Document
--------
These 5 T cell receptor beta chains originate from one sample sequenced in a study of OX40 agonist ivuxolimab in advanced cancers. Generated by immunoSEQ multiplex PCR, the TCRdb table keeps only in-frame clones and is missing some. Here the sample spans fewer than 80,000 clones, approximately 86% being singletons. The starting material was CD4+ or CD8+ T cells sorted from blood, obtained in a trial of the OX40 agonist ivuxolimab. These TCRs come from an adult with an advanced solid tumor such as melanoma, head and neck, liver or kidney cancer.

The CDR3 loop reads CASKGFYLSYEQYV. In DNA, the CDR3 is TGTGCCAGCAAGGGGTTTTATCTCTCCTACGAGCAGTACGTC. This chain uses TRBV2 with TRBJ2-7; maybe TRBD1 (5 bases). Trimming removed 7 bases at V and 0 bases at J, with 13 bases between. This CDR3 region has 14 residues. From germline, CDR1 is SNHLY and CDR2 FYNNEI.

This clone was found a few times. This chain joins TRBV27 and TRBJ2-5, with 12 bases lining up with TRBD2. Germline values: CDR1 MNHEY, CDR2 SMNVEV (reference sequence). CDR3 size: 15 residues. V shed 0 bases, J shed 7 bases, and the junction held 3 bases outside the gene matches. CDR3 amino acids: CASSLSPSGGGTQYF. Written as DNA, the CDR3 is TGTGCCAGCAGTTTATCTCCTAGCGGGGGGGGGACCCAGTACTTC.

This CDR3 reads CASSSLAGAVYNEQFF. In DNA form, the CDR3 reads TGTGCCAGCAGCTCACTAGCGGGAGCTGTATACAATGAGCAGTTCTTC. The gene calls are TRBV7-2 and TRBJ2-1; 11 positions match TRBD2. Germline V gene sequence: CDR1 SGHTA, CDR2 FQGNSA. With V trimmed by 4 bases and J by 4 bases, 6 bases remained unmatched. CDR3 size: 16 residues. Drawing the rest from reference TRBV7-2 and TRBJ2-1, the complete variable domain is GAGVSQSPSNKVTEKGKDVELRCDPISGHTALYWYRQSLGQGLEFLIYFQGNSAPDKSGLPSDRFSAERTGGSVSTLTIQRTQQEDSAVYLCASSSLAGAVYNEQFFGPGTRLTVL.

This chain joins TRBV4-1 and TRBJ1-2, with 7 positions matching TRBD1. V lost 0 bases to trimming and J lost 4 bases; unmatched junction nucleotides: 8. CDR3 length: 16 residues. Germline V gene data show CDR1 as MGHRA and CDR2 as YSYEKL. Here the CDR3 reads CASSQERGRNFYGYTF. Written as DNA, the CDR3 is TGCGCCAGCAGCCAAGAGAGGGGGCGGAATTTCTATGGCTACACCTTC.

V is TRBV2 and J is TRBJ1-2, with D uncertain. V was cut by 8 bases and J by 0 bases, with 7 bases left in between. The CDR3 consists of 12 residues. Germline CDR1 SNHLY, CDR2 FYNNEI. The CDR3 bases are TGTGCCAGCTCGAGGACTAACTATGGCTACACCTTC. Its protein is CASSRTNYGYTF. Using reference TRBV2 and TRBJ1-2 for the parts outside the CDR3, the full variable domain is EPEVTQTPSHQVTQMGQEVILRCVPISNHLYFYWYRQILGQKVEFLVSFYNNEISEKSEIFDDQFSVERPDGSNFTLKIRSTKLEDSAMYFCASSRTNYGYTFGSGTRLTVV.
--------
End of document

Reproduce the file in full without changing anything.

These 5 T cell receptor beta chains originate from one sample sequenced in a study of OX40 agonist ivuxolimab in advanced cancers. Generated by immunoSEQ multiplex PCR, the TCRdb table keeps only in-frame clones and is missing some. Here the sample spans fewer than 80,000 clones, approximately 86% being singletons. The starting material was CD4+ or CD8+ T cells sorted from blood, obtained in a trial of the OX40 agonist ivuxolimab. These TCRs come from an adult with an advanced solid tumor such as melanoma, head and neck, liver or kidney cancer.

The CDR3 loop reads CASKGFYLSYEQYV. In DNA, the CDR3 is TGTGCCAGCAAGGGGTTTTATCTCTCCTACGAGCAGTACGTC. This chain uses TRBV2 with TRBJ2-7; maybe TRBD1 (5 bases). Trimming removed 7 bases at V and 0 bases at J, with 13 bases between. This CDR3 region has 14 residues. From germline, CDR1 is SNHLY and CDR2 FYNNEI.

This clone was found a few times. This chain joins TRBV27 and TRBJ2-5, with 12 bases lining up with TRBD2. Germline values: CDR1 MNHEY, CDR2 SMNVEV (reference sequence). CDR3 size: 15 residues. V shed 0 bases, J shed 7 bases, and the junction held 3 bases outside the gene matches. CDR3 amino acids: CASSLSPSGGGTQYF. Written as DNA, the CDR3 is TGTGCCAGCAGTTTATCTCCTAGCGGGGGGGGGACCCAGTACTTC.

This CDR3 reads CASSSLAGAVYNEQFF. In DNA form, the CDR3 reads TGTGCCAGCAGCTCACTAGCGGGAGCTGTATACAATGAGCAGTTCTTC. The gene calls are TRBV7-2 and TRBJ2-1; 11 positions match TRBD2. Germline V gene sequence: CDR1 SGHTA, CDR2 FQGNSA. With V trimmed by 4 bases and J by 4 bases, 6 bases remained unmatched. CDR3 size: 16 residues. Drawing the rest from reference TRBV7-2 and TRBJ2-1, the complete variable domain is GAGVSQSPSNKVTEKGKDVELRCDPISGHTALYWYRQSLGQGLEFLIYFQGNSAPDKSGLPSDRFSAERTGGSVSTLTIQRTQQEDSAVYLCASSSLAGAVYNEQFFGPGTRLTVL.

This chain joins TRBV4-1 and TRBJ1-2, with 7 positions matching TRBD1. V lost 0 bases to trimming and J lost 4 bases; unmatched junction nucleotides: 8. CDR3 length: 16 residues. Germline V gene data show CDR1 as MGHRA and CDR2 as YSYEKL. Here the CDR3 reads CASSQERGRNFYGYTF. Written as DNA, the CDR3 is TGCGCCAGCAGCCAAGAGAGGGGGCGGAATTTCTATGGCTACACCTTC.

V is TRBV2 and J is TRBJ1-2, with D uncertain. V was cut by 8 bases and J by 0 bases, with 7 bases left in between. The CDR3 consists of 12 residues. Germline CDR1 SNHLY, CDR2 FYNNEI. The CDR3 bases are TGTGCCAGCTCGAGGACTAACTATGGCTACACCTTC. Its protein is CASSRTNYGYTF. Using reference TRBV2 and TRBJ1-2 for the parts outside the CDR3, the full variable domain is EPEVTQTPSHQVTQMGQEVILRCVPISNHLYFYWYRQILGQKVEFLVSFYNNEISEKSEIFDDQFSVERPDGSNFTLKIRSTKLEDSAMYFCASSRTNYGYTFGSGTRLTVV.